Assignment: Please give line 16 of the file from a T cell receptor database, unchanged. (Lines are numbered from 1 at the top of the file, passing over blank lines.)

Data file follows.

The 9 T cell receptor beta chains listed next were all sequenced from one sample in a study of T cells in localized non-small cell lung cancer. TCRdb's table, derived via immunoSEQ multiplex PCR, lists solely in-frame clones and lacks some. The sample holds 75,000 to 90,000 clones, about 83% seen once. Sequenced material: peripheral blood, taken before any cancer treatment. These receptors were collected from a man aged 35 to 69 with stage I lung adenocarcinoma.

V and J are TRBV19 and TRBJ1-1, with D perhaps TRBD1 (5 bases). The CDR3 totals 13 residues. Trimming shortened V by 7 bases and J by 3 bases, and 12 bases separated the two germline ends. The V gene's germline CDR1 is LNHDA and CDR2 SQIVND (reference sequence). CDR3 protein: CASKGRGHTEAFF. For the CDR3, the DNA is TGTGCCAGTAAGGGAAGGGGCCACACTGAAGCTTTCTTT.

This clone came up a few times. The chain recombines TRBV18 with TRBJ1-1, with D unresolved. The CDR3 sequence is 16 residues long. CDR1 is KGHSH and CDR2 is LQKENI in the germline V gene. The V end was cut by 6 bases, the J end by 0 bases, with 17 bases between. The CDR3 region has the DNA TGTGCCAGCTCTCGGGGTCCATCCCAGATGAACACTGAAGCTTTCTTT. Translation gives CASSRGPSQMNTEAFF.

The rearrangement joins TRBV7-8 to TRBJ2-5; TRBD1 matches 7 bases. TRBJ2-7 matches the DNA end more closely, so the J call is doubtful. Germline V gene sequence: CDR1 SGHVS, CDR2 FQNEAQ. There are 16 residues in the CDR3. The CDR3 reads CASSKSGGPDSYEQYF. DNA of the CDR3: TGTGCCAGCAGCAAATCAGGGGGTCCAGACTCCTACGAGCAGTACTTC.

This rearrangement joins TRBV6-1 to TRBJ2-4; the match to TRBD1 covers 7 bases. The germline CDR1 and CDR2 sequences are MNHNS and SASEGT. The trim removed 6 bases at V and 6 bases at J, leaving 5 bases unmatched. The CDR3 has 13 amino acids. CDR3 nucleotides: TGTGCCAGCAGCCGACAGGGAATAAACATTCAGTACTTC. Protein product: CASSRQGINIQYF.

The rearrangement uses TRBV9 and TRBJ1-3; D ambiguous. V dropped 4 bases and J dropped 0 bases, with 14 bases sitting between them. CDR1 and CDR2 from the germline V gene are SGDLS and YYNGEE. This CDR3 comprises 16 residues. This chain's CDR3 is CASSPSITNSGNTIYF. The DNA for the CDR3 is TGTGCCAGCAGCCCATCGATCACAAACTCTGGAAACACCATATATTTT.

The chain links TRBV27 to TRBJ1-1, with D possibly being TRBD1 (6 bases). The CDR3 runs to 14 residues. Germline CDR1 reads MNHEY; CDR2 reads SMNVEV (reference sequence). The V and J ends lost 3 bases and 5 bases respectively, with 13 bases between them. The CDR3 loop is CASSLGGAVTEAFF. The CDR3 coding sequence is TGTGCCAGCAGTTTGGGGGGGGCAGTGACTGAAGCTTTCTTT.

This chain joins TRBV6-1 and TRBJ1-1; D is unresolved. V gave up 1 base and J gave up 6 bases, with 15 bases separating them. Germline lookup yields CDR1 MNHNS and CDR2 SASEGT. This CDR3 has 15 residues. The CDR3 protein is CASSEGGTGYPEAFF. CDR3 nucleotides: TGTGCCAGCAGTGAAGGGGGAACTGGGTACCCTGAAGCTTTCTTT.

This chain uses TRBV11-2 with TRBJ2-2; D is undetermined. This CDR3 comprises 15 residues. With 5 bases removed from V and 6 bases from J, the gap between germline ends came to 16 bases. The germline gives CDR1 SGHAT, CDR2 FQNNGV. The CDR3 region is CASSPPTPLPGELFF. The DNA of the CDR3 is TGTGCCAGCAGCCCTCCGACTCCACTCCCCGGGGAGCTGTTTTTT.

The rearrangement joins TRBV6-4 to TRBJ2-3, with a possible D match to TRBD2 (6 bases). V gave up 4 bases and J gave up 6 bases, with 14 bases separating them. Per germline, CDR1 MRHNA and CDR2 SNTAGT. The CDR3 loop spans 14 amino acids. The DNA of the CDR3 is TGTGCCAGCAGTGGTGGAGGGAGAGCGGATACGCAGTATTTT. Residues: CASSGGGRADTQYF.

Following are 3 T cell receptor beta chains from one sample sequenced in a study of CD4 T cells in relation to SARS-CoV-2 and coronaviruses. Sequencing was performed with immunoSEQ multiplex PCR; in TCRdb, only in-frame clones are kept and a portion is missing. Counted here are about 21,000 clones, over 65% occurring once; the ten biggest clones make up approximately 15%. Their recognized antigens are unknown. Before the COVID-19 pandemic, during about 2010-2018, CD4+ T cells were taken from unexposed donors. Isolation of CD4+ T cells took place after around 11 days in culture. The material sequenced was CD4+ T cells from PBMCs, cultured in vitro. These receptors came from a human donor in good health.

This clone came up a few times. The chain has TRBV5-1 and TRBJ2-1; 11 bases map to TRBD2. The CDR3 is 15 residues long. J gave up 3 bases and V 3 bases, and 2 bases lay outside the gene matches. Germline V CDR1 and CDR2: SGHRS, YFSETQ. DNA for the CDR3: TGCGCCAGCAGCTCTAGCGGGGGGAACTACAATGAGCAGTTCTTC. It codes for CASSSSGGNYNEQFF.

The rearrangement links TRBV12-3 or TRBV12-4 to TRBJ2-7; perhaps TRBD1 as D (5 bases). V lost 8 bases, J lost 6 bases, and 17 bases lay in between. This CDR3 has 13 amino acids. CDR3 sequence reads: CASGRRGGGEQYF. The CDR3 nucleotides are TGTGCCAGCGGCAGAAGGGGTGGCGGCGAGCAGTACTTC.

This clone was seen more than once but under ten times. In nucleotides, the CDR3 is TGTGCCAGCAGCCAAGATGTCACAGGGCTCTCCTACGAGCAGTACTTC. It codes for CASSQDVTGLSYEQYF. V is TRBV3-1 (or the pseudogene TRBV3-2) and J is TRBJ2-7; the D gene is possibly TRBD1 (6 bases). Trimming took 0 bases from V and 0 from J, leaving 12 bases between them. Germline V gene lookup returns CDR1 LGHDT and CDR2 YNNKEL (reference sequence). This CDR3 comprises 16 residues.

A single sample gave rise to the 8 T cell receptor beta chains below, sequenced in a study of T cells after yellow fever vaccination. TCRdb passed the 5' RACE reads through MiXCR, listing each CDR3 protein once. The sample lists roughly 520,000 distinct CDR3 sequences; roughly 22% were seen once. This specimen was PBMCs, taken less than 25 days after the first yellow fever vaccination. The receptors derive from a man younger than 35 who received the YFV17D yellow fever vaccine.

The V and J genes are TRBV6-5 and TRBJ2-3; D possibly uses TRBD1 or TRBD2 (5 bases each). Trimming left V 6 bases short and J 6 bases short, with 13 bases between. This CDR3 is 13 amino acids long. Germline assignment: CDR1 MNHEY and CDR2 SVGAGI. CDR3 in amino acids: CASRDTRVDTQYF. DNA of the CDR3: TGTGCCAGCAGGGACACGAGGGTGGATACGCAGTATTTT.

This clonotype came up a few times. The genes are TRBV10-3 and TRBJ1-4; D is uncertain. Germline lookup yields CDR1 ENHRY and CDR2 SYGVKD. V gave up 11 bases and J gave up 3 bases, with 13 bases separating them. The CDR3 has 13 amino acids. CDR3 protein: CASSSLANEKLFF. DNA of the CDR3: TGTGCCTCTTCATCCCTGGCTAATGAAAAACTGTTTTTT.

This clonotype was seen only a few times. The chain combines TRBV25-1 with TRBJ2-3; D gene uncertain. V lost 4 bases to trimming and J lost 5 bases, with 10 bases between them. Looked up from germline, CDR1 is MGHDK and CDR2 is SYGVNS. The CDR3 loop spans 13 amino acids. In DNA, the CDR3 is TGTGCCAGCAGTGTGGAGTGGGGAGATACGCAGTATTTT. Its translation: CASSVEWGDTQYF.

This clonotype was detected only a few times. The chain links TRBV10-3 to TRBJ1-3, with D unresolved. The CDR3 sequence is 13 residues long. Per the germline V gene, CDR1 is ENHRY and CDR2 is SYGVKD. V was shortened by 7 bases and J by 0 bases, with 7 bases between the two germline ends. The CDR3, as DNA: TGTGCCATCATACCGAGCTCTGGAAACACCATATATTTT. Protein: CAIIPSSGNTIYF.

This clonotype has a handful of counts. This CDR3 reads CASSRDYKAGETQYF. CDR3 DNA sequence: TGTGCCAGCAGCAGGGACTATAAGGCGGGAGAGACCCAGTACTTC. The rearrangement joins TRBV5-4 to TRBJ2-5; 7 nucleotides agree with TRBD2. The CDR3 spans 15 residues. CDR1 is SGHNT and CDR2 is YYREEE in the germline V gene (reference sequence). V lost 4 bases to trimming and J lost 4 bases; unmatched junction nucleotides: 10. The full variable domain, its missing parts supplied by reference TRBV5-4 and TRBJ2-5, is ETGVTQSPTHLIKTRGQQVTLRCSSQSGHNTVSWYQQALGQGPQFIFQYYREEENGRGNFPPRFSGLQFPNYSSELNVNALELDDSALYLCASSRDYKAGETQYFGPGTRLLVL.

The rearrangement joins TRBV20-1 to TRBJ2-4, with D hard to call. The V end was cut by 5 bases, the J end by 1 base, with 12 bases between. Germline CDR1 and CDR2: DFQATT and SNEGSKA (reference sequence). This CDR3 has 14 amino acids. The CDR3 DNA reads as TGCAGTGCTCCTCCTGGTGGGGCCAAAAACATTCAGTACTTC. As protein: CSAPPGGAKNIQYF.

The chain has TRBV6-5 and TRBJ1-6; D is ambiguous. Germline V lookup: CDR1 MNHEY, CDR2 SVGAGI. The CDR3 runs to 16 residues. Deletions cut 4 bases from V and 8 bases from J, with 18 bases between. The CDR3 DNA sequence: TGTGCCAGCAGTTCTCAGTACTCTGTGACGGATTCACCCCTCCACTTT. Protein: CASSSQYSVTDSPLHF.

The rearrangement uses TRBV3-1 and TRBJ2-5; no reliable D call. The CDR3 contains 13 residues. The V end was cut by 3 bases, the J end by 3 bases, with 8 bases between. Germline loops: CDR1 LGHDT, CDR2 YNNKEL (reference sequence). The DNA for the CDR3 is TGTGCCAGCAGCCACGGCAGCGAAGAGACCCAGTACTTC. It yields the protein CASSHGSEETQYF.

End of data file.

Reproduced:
The V and J genes are TRBV6-5 and TRBJ2-3; D possibly uses TRBD1 or TRBD2 (5 bases each). Trimming left V 6 bases short and J 6 bases short, with 13 bases between. This CDR3 is 13 amino acids long. Germline assignment: CDR1 MNHEY and CDR2 SVGAGI. CDR3 in amino acids: CASRDTRVDTQYF. DNA of the CDR3: TGTGCCAGCAGGGACACGAGGGTGGATACGCAGTATTTT.